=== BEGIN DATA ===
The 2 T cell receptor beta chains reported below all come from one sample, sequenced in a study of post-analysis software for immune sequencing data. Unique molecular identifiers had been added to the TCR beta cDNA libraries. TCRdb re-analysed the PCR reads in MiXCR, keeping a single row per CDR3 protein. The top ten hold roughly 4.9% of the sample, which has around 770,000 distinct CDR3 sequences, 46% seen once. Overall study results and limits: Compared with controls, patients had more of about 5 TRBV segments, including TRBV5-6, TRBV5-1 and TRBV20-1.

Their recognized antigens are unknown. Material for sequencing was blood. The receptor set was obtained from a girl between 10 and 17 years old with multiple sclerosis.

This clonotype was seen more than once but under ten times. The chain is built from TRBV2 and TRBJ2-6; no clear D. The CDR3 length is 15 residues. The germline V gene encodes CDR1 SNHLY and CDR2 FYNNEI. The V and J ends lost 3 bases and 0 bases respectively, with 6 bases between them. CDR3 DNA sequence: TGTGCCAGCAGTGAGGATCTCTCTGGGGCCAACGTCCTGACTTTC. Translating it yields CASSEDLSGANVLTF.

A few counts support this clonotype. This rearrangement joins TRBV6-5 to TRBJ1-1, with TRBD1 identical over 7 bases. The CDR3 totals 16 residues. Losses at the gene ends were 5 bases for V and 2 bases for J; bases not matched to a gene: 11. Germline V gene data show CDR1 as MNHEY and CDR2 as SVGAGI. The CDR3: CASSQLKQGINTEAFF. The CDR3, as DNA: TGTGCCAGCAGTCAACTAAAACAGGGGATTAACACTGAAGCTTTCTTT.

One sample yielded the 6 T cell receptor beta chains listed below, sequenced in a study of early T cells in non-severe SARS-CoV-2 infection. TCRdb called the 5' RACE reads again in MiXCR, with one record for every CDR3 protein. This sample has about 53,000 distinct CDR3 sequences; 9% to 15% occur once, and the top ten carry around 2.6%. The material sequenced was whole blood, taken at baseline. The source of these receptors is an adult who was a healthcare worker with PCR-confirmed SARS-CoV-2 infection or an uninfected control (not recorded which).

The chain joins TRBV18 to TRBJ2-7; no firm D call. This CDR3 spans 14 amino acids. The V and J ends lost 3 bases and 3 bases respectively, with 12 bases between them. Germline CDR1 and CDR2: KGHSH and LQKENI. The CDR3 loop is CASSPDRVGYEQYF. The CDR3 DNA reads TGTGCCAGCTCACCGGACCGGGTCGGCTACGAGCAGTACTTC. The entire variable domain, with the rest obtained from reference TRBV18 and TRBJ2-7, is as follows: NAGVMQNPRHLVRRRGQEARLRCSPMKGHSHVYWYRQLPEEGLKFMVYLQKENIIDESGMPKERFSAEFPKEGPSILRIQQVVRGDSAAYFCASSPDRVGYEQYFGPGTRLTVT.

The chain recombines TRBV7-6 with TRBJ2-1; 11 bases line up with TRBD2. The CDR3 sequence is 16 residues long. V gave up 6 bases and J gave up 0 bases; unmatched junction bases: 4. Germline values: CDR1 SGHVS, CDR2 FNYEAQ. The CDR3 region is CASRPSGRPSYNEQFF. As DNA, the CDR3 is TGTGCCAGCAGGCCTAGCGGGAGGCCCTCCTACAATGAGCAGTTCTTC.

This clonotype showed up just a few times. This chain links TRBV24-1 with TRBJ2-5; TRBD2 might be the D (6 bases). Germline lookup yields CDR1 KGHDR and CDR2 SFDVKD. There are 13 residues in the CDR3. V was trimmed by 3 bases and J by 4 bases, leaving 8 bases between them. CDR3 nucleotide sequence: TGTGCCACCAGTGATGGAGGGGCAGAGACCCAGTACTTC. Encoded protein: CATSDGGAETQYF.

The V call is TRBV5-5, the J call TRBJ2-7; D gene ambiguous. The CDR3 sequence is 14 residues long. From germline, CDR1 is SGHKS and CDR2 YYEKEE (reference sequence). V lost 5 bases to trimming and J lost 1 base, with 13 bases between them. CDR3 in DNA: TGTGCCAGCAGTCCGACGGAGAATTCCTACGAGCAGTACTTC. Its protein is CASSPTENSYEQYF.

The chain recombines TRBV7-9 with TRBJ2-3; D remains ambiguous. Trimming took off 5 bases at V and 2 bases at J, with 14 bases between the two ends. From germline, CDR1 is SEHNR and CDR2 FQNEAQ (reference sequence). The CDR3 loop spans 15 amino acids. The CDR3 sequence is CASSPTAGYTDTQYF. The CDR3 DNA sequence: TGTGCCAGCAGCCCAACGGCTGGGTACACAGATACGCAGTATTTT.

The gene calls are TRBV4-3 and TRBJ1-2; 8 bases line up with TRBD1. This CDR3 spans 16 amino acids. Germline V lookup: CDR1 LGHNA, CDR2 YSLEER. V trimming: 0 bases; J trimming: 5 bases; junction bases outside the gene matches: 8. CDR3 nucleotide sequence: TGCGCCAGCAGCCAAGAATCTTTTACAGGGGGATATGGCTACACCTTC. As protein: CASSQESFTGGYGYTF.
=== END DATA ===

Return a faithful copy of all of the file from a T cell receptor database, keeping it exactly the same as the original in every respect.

The 2 T cell receptor beta chains reported below all come from one sample, sequenced in a study of post-analysis software for immune sequencing data. Unique molecular identifiers had been added to the TCR beta cDNA libraries. TCRdb re-analysed the PCR reads in MiXCR, keeping a single row per CDR3 protein. The top ten hold roughly 4.9% of the sample, which has around 770,000 distinct CDR3 sequences, 46% seen once. Overall study results and limits: Compared with controls, patients had more of about 5 TRBV segments, including TRBV5-6, TRBV5-1 and TRBV20-1.

Their recognized antigens are unknown. Material for sequencing was blood. The receptor set was obtained from a girl between 10 and 17 years old with multiple sclerosis.

This clonotype was seen more than once but under ten times. The chain is built from TRBV2 and TRBJ2-6; no clear D. The CDR3 length is 15 residues. The germline V gene encodes CDR1 SNHLY and CDR2 FYNNEI. The V and J ends lost 3 bases and 0 bases respectively, with 6 bases between them. CDR3 DNA sequence: TGTGCCAGCAGTGAGGATCTCTCTGGGGCCAACGTCCTGACTTTC. Translating it yields CASSEDLSGANVLTF.

A few counts support this clonotype. This rearrangement joins TRBV6-5 to TRBJ1-1, with TRBD1 identical over 7 bases. The CDR3 totals 16 residues. Losses at the gene ends were 5 bases for V and 2 bases for J; bases not matched to a gene: 11. Germline V gene data show CDR1 as MNHEY and CDR2 as SVGAGI. The CDR3: CASSQLKQGINTEAFF. The CDR3, as DNA: TGTGCCAGCAGTCAACTAAAACAGGGGATTAACACTGAAGCTTTCTTT.

One sample yielded the 6 T cell receptor beta chains listed below, sequenced in a study of early T cells in non-severe SARS-CoV-2 infection. TCRdb called the 5' RACE reads again in MiXCR, with one record for every CDR3 protein. This sample has about 53,000 distinct CDR3 sequences; 9% to 15% occur once, and the top ten carry around 2.6%. The material sequenced was whole blood, taken at baseline. The source of these receptors is an adult who was a healthcare worker with PCR-confirmed SARS-CoV-2 infection or an uninfected control (not recorded which).

The chain joins TRBV18 to TRBJ2-7; no firm D call. This CDR3 spans 14 amino acids. The V and J ends lost 3 bases and 3 bases respectively, with 12 bases between them. Germline CDR1 and CDR2: KGHSH and LQKENI. The CDR3 loop is CASSPDRVGYEQYF. The CDR3 DNA reads TGTGCCAGCTCACCGGACCGGGTCGGCTACGAGCAGTACTTC. The entire variable domain, with the rest obtained from reference TRBV18 and TRBJ2-7, is as follows: NAGVMQNPRHLVRRRGQEARLRCSPMKGHSHVYWYRQLPEEGLKFMVYLQKENIIDESGMPKERFSAEFPKEGPSILRIQQVVRGDSAAYFCASSPDRVGYEQYFGPGTRLTVT.

The chain recombines TRBV7-6 with TRBJ2-1; 11 bases line up with TRBD2. The CDR3 sequence is 16 residues long. V gave up 6 bases and J gave up 0 bases; unmatched junction bases: 4. Germline values: CDR1 SGHVS, CDR2 FNYEAQ. The CDR3 region is CASRPSGRPSYNEQFF. As DNA, the CDR3 is TGTGCCAGCAGGCCTAGCGGGAGGCCCTCCTACAATGAGCAGTTCTTC.

This clonotype showed up just a few times. This chain links TRBV24-1 with TRBJ2-5; TRBD2 might be the D (6 bases). Germline lookup yields CDR1 KGHDR and CDR2 SFDVKD. There are 13 residues in the CDR3. V was trimmed by 3 bases and J by 4 bases, leaving 8 bases between them. CDR3 nucleotide sequence: TGTGCCACCAGTGATGGAGGGGCAGAGACCCAGTACTTC. Encoded protein: CATSDGGAETQYF.

The V call is TRBV5-5, the J call TRBJ2-7; D gene ambiguous. The CDR3 sequence is 14 residues long. From germline, CDR1 is SGHKS and CDR2 YYEKEE (reference sequence). V lost 5 bases to trimming and J lost 1 base, with 13 bases between them. CDR3 in DNA: TGTGCCAGCAGTCCGACGGAGAATTCCTACGAGCAGTACTTC. Its protein is CASSPTENSYEQYF.

The chain recombines TRBV7-9 with TRBJ2-3; D remains ambiguous. Trimming took off 5 bases at V and 2 bases at J, with 14 bases between the two ends. From germline, CDR1 is SEHNR and CDR2 FQNEAQ (reference sequence). The CDR3 loop spans 15 amino acids. The CDR3 sequence is CASSPTAGYTDTQYF. The CDR3 DNA sequence: TGTGCCAGCAGCCCAACGGCTGGGTACACAGATACGCAGTATTTT.

The gene calls are TRBV4-3 and TRBJ1-2; 8 bases line up with TRBD1. This CDR3 spans 16 amino acids. Germline V lookup: CDR1 LGHNA, CDR2 YSLEER. V trimming: 0 bases; J trimming: 5 bases; junction bases outside the gene matches: 8. CDR3 nucleotide sequence: TGCGCCAGCAGCCAAGAATCTTTTACAGGGGGATATGGCTACACCTTC. As protein: CASSQESFTGGYGYTF.